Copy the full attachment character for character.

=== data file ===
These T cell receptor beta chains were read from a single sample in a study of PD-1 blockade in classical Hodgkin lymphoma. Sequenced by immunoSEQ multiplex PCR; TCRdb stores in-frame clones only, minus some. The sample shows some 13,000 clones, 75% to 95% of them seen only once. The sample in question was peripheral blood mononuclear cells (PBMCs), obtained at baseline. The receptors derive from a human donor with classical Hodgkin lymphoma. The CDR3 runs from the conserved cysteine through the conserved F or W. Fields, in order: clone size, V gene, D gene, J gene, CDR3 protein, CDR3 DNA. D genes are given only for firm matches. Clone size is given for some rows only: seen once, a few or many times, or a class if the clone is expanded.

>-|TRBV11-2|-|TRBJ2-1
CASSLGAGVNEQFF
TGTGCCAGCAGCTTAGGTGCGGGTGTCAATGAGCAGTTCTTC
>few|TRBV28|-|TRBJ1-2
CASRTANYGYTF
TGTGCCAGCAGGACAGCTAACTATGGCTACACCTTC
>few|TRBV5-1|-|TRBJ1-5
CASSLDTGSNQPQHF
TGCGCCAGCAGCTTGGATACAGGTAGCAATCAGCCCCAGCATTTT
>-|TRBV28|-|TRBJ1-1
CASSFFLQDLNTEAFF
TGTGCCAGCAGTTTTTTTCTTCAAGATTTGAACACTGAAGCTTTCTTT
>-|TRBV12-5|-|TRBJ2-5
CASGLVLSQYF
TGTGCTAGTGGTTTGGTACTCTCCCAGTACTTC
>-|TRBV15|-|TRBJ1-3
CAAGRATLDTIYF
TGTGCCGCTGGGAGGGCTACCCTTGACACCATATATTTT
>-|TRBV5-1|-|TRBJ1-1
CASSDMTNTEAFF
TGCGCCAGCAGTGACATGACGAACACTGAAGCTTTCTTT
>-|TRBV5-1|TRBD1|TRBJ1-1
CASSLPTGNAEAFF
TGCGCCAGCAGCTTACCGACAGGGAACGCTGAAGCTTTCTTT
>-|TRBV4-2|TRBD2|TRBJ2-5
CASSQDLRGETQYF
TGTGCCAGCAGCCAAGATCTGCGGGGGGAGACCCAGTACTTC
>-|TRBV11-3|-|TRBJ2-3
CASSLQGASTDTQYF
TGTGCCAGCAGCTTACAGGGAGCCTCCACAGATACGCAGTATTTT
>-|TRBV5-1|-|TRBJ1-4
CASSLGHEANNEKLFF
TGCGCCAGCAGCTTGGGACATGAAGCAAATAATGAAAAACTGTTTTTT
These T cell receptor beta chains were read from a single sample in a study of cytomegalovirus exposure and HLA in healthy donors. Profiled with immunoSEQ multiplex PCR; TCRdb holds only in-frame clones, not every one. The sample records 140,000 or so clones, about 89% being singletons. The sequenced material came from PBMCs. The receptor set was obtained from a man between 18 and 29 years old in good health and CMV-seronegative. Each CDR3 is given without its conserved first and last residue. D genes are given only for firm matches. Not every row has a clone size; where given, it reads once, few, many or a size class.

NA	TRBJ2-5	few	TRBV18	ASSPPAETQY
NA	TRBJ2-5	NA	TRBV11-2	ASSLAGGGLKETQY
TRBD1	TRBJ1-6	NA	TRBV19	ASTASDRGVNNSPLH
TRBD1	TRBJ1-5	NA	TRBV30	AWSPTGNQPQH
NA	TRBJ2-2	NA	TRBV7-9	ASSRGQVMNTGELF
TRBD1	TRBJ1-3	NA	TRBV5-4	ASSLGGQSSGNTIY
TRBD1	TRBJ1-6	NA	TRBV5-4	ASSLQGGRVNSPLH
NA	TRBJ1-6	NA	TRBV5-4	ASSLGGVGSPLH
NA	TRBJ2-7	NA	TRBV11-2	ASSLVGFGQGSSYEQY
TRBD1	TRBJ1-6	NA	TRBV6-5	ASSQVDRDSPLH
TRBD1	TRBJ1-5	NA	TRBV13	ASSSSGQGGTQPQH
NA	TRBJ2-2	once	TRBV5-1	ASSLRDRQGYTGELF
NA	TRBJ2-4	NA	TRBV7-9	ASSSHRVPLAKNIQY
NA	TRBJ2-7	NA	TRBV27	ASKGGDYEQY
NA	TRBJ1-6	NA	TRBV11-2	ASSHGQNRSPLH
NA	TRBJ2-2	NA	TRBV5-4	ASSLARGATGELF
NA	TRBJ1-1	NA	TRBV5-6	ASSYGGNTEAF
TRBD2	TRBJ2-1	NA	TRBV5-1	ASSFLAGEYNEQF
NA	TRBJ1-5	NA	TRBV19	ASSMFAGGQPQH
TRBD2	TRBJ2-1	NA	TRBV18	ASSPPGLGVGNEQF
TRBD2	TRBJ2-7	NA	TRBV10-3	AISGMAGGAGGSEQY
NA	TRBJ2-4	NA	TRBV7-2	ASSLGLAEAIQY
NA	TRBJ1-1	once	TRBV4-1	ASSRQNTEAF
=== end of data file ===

These T cell receptor beta chains were read from a single sample in a study of PD-1 blockade in classical Hodgkin lymphoma. Sequenced by immunoSEQ multiplex PCR; TCRdb stores in-frame clones only, minus some. The sample shows some 13,000 clones, 75% to 95% of them seen only once. The sample in question was peripheral blood mononuclear cells (PBMCs), obtained at baseline. The receptors derive from a human donor with classical Hodgkin lymphoma. The CDR3 runs from the conserved cysteine through the conserved F or W. Fields, in order: clone size, V gene, D gene, J gene, CDR3 protein, CDR3 DNA. D genes are given only for firm matches. Clone size is given for some rows only: seen once, a few or many times, or a class if the clone is expanded.

>-|TRBV11-2|-|TRBJ2-1
CASSLGAGVNEQFF
TGTGCCAGCAGCTTAGGTGCGGGTGTCAATGAGCAGTTCTTC
>few|TRBV28|-|TRBJ1-2
CASRTANYGYTF
TGTGCCAGCAGGACAGCTAACTATGGCTACACCTTC
>few|TRBV5-1|-|TRBJ1-5
CASSLDTGSNQPQHF
TGCGCCAGCAGCTTGGATACAGGTAGCAATCAGCCCCAGCATTTT
>-|TRBV28|-|TRBJ1-1
CASSFFLQDLNTEAFF
TGTGCCAGCAGTTTTTTTCTTCAAGATTTGAACACTGAAGCTTTCTTT
>-|TRBV12-5|-|TRBJ2-5
CASGLVLSQYF
TGTGCTAGTGGTTTGGTACTCTCCCAGTACTTC
>-|TRBV15|-|TRBJ1-3
CAAGRATLDTIYF
TGTGCCGCTGGGAGGGCTACCCTTGACACCATATATTTT
>-|TRBV5-1|-|TRBJ1-1
CASSDMTNTEAFF
TGCGCCAGCAGTGACATGACGAACACTGAAGCTTTCTTT
>-|TRBV5-1|TRBD1|TRBJ1-1
CASSLPTGNAEAFF
TGCGCCAGCAGCTTACCGACAGGGAACGCTGAAGCTTTCTTT
>-|TRBV4-2|TRBD2|TRBJ2-5
CASSQDLRGETQYF
TGTGCCAGCAGCCAAGATCTGCGGGGGGAGACCCAGTACTTC
>-|TRBV11-3|-|TRBJ2-3
CASSLQGASTDTQYF
TGTGCCAGCAGCTTACAGGGAGCCTCCACAGATACGCAGTATTTT
>-|TRBV5-1|-|TRBJ1-4
CASSLGHEANNEKLFF
TGCGCCAGCAGCTTGGGACATGAAGCAAATAATGAAAAACTGTTTTTT
These T cell receptor beta chains were read from a single sample in a study of cytomegalovirus exposure and HLA in healthy donors. Profiled with immunoSEQ multiplex PCR; TCRdb holds only in-frame clones, not every one. The sample records 140,000 or so clones, about 89% being singletons. The sequenced material came from PBMCs. The receptor set was obtained from a man between 18 and 29 years old in good health and CMV-seronegative. Each CDR3 is given without its conserved first and last residue. D genes are given only for firm matches. Not every row has a clone size; where given, it reads once, few, many or a size class.

NA	TRBJ2-5	few	TRBV18	ASSPPAETQY
NA	TRBJ2-5	NA	TRBV11-2	ASSLAGGGLKETQY
TRBD1	TRBJ1-6	NA	TRBV19	ASTASDRGVNNSPLH
TRBD1	TRBJ1-5	NA	TRBV30	AWSPTGNQPQH
NA	TRBJ2-2	NA	TRBV7-9	ASSRGQVMNTGELF
TRBD1	TRBJ1-3	NA	TRBV5-4	ASSLGGQSSGNTIY
TRBD1	TRBJ1-6	NA	TRBV5-4	ASSLQGGRVNSPLH
NA	TRBJ1-6	NA	TRBV5-4	ASSLGGVGSPLH
NA	TRBJ2-7	NA	TRBV11-2	ASSLVGFGQGSSYEQY
TRBD1	TRBJ1-6	NA	TRBV6-5	ASSQVDRDSPLH
TRBD1	TRBJ1-5	NA	TRBV13	ASSSSGQGGTQPQH
NA	TRBJ2-2	once	TRBV5-1	ASSLRDRQGYTGELF
NA	TRBJ2-4	NA	TRBV7-9	ASSSHRVPLAKNIQY
NA	TRBJ2-7	NA	TRBV27	ASKGGDYEQY
NA	TRBJ1-6	NA	TRBV11-2	ASSHGQNRSPLH
NA	TRBJ2-2	NA	TRBV5-4	ASSLARGATGELF
NA	TRBJ1-1	NA	TRBV5-6	ASSYGGNTEAF
TRBD2	TRBJ2-1	NA	TRBV5-1	ASSFLAGEYNEQF
NA	TRBJ1-5	NA	TRBV19	ASSMFAGGQPQH
TRBD2	TRBJ2-1	NA	TRBV18	ASSPPGLGVGNEQF
TRBD2	TRBJ2-7	NA	TRBV10-3	AISGMAGGAGGSEQY
NA	TRBJ2-4	NA	TRBV7-2	ASSLGLAEAIQY
NA	TRBJ1-1	once	TRBV4-1	ASSRQNTEAF